Some feel that the sudden drastic change in capital investments handed Russia the power it needed to expand its empire.  We will let the history books write the political story.  However, it is important to mention that on May 18th, 2022, the European Commission announced the REPowerEU plan, a response to the hardships and global energy disruption caused by Russia’s invasion of Ukraine, which reads as a double down on renewable energy.  However, on June 19th, 2022, Germany announced it will restart its coal-fired plants to conserve natural gas for the upcoming winter.  It is difficult to write two sentences back-to-back that conflict with one another, but this is what we are hearing from management teams in Europe.  It is clear to us that it is difficult for companies to invest in the future when policy is in question and potentially threatens the stability of the bloc’s energy supply.

As stated earlier, Europe isn’t the only region in the world bearing the pain in energy prices, but Europe is taking it to the chest without a solution in sight.   

Our energy specialist diligently monitored developments and, after collaboration with the investment team, determined increasing exposure to multinational oil and gas companies was prudent given low investments in future production (a key determinant in the supply of oil) and an increase in demand from a re-opening world driving prices up.  As such, we increased positions in Exon Mobile (XOM), a company we already held. We like XOM management’s ability to increase production, utilize an asset-light business model, and redistribute capital back to its shareholders through dividends and share repurchases.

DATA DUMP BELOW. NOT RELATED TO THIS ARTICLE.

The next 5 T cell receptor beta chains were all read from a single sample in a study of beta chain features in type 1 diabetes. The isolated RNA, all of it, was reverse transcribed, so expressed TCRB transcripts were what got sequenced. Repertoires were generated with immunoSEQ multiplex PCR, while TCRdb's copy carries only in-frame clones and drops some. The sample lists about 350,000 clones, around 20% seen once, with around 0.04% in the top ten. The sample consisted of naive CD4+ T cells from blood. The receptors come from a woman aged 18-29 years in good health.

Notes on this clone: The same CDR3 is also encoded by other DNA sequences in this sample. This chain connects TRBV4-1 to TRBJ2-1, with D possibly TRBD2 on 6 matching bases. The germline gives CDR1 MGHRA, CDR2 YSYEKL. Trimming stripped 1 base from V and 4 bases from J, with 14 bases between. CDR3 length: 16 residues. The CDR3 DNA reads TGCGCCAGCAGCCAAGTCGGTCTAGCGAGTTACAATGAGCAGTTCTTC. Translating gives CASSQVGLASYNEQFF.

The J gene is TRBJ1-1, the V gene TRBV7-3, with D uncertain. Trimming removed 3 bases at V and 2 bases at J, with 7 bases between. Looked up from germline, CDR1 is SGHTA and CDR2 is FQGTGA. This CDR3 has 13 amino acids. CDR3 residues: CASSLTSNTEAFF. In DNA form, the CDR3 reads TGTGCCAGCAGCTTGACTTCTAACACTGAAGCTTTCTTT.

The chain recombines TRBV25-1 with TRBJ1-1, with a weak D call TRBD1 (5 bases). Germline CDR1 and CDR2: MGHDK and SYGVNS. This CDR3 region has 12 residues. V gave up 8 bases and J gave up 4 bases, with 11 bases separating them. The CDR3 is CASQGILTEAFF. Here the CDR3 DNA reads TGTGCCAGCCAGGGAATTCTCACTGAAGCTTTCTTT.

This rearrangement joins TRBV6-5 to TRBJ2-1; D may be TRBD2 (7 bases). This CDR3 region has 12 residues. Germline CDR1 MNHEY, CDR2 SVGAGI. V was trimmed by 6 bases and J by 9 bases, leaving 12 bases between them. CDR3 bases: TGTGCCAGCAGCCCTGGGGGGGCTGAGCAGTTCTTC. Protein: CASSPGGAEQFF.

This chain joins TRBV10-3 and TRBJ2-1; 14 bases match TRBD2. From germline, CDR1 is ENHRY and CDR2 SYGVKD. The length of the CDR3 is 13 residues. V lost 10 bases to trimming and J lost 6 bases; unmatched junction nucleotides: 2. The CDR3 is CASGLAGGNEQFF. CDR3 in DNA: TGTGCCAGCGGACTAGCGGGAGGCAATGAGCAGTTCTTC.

Supply Chain: Adding fuel to the fire

The ramifications of the Russian and Ukraine war have spread through the supply chain.  Wheat, fertilizer, and precious metals have had some of their biggest disruptions in history.  In addition, China’s prolonged zero-covid policy has shut down some of the largest cities and ports overnight.  The result—more fuel on the inflation fire.  The annual inflation rate within the EU hit 8.1%% in May and accelerated to 8.6% in June. While the US May inflation rate was higher at 8.6%, we argue the EU is in a more challenging position because the economy is in a fragile state.  The European Central Bank (ECB) must balance the US Federal Reserve’s tightening policy, high levels of inflation, and an economy that was forecasted to head into a recession before any form of monetary tightening.